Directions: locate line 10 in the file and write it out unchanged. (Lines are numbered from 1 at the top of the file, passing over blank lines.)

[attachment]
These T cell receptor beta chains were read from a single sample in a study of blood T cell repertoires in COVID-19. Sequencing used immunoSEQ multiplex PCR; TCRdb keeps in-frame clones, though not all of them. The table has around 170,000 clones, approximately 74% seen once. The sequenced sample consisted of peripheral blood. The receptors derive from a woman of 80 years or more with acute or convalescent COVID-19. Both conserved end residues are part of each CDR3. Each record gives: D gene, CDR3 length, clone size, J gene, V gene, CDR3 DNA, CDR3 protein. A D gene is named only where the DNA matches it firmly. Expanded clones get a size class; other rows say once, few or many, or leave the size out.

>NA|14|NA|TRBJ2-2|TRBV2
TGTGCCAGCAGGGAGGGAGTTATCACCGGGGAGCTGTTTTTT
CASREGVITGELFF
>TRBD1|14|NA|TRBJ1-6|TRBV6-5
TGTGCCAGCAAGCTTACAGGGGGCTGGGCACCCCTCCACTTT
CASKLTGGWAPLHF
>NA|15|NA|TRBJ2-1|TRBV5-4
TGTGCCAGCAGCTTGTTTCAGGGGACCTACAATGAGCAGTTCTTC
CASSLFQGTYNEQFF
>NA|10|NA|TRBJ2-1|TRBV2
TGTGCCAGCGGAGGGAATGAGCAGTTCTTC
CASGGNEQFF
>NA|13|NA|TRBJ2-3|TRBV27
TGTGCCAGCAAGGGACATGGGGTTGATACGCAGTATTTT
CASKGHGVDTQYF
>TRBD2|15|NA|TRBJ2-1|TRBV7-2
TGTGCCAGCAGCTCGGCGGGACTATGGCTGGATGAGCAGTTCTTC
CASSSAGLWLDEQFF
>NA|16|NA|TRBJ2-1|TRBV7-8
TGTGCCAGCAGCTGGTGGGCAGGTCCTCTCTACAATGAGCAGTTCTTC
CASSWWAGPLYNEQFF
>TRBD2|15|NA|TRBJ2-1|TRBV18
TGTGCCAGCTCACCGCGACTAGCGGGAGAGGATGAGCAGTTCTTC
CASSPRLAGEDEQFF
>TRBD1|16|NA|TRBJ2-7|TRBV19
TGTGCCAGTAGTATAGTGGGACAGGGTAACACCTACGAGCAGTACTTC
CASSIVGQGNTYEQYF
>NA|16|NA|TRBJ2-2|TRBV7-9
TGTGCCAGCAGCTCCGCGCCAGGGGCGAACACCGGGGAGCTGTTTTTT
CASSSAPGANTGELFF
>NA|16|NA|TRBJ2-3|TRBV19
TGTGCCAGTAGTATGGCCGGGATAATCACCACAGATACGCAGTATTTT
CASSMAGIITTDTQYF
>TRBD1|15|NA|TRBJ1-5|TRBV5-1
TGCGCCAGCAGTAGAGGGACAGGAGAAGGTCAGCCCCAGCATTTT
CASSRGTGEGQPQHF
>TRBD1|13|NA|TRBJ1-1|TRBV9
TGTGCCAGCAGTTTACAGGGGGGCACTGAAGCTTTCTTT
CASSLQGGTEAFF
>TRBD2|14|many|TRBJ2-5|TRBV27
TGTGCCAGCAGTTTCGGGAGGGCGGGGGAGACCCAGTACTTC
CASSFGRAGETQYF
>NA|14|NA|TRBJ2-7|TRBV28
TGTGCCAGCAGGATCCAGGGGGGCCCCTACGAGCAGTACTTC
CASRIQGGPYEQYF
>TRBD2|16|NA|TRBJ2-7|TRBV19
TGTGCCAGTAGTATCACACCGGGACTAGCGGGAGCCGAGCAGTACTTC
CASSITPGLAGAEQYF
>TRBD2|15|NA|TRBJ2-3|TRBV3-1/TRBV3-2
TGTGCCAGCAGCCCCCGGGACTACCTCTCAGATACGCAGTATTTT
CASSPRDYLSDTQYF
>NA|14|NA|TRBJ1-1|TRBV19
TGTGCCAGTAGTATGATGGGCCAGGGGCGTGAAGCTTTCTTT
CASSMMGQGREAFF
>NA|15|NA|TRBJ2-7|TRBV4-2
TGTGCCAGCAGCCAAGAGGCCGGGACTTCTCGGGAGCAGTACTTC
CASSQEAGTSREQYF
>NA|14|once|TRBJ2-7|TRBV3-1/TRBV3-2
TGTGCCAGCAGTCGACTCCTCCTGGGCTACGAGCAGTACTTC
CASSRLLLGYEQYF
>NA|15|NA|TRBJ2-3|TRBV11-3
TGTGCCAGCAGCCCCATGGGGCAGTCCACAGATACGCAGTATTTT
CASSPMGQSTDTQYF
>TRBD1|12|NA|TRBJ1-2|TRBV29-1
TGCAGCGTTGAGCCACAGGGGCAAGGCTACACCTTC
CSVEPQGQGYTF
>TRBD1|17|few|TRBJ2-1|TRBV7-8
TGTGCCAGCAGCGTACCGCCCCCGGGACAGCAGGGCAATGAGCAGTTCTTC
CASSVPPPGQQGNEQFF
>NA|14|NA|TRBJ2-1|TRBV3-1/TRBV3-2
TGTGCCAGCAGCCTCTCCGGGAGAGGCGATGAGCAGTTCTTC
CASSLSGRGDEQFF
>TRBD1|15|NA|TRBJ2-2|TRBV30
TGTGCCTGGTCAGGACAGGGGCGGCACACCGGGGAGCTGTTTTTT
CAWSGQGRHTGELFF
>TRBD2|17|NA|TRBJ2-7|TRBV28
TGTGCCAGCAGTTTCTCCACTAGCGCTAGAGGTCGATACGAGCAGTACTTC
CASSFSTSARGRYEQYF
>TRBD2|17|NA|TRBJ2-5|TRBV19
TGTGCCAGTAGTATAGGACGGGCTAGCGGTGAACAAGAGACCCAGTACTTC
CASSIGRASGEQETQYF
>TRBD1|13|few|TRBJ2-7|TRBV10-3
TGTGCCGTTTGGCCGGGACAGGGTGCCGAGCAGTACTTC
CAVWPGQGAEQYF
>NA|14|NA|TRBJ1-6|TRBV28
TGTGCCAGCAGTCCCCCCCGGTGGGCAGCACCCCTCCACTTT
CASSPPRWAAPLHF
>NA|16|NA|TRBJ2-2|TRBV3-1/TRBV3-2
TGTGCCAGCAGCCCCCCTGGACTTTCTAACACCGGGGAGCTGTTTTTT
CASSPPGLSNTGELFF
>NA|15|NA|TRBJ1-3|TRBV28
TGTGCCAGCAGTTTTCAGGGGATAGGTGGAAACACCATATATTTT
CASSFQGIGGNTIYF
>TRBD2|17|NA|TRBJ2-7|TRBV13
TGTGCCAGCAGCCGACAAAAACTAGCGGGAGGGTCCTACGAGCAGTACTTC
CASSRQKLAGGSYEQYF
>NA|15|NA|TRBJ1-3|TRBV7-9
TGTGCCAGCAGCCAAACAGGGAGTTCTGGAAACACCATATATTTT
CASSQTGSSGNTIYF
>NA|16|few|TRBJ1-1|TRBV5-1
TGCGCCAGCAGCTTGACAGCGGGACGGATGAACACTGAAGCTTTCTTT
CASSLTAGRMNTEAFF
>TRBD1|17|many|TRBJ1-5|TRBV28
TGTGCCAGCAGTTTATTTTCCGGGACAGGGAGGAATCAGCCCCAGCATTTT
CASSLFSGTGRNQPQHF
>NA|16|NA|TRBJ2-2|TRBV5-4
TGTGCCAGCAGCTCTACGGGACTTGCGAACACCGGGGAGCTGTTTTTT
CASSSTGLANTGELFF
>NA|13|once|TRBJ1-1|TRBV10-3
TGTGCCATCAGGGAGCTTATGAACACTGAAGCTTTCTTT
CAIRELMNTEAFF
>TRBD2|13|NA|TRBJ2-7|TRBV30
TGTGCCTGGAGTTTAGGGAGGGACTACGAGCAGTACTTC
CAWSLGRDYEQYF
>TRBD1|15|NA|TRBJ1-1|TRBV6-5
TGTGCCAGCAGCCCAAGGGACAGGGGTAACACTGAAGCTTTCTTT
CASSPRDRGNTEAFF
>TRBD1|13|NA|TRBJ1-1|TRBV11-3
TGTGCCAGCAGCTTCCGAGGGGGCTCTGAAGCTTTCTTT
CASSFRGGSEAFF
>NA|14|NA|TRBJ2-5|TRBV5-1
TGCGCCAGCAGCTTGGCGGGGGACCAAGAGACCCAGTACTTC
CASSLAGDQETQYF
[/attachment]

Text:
CASSLFQGTYNEQFF